"A fascinating aspect of TRPV1 function relates to its robust thermosensitivity. Heat is ubiquitous and can affect the energy landscape of both the upper and lower gates..."
Portland, I love you, but I'm going to be disappointed in you if the fluoridation measure gets defeated, as now seems likely.
Mon, Jan. 14th, 2013, 11:34 am
Your Poll of the "Day" is like 2 months old.
This is a completely random and/or insane idea I just had as I was taking the bus back to lab.
It's always bugged me that there is a convenient abbreviation of "milliliters" (i.e. mL = mills) and "milligrams" (i.e. mg = migs), But not for "microliters" or "micrograms", which come up almost if not just as often as "mills" or "migs,".
Since the first letter of the abbreviation "micro" (10^-6) is the greek letter mu (pronounced "mew") "microliters" and "micrograms" should be phonologically abbreviated as "mewls"(= mules) and "mewgs".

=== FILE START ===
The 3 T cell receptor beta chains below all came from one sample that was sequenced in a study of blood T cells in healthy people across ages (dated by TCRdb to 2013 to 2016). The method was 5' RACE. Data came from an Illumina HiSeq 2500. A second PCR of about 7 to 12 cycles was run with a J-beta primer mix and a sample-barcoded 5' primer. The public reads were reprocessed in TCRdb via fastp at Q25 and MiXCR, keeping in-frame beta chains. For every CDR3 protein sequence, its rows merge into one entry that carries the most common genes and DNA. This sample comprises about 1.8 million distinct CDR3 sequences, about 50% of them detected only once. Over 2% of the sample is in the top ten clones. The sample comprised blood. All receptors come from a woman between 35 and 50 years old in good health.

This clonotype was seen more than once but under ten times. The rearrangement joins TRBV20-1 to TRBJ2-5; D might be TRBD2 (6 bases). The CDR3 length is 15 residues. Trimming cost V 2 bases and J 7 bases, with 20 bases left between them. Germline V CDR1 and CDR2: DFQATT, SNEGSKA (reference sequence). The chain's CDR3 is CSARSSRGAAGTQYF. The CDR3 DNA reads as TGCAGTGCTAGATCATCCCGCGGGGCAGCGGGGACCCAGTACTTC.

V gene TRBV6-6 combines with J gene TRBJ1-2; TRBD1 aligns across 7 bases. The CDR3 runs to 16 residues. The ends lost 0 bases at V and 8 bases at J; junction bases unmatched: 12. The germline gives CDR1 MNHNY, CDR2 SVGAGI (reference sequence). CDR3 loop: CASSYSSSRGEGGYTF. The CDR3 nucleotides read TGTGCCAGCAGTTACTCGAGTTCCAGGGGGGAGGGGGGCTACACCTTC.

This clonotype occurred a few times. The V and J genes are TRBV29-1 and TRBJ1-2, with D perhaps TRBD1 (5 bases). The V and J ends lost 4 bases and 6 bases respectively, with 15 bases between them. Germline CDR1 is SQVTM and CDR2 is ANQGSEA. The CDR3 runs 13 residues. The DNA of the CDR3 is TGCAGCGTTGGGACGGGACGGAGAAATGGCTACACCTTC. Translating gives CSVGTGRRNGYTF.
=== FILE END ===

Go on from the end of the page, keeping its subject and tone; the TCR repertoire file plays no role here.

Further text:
If we extend this out a bit farther, "nanograms" and "nanoliters" (10^-9) also come up quite frquently. We can call nanograms "nags" and nanoliters "nals". If you prefer, we could also take the second syllable of nano, "no" to call nanograms "nohgs" and nanoliters "knolls/gnolls".
Finally, picograms and picoliters (10^-12) become "Pigs" and "Pills" respectively.
This is pretty much the nerdiest thing ever. Yay for solving problems that don't really exist!
These are some of the books I've read cover to cover. There might be 1 or 2 more, I'm not sure.
What are yours?
Childhood's End by Arthur C. Clarke
Atonement by Ian McEwan
A Fire Upon the Deep by Vernor Vinge
The Giver by Lois Lowrey
A Hitchhiker's Guide to the Galaxy by Douglas Adams
The Crying of Lot 49 by Thomas Pynchon
Comic anthologies are too easy, so they don't count unless you've read the entire series in one session.
Mon, Oct. 29th, 2012, 10:16 am
Sending good thoughts to my relatives in NYC, and everyone who may be affected by the storm on the east coast of the US and Canada.
Don’t cheat. Do you know how many countries there are in the world?
I'm thinking something like 180, I'll guess 188, that sounds right.
Describe your perfect pizza.
The best pizza ever is simple: Pepperoni and Kalamata Olives, made in Brooklyn.
Did not know until today that I had a cousin who went to UC Merced, and in fact graduated from UC Merced this year, and saw Michelle Obama give the commencement speech.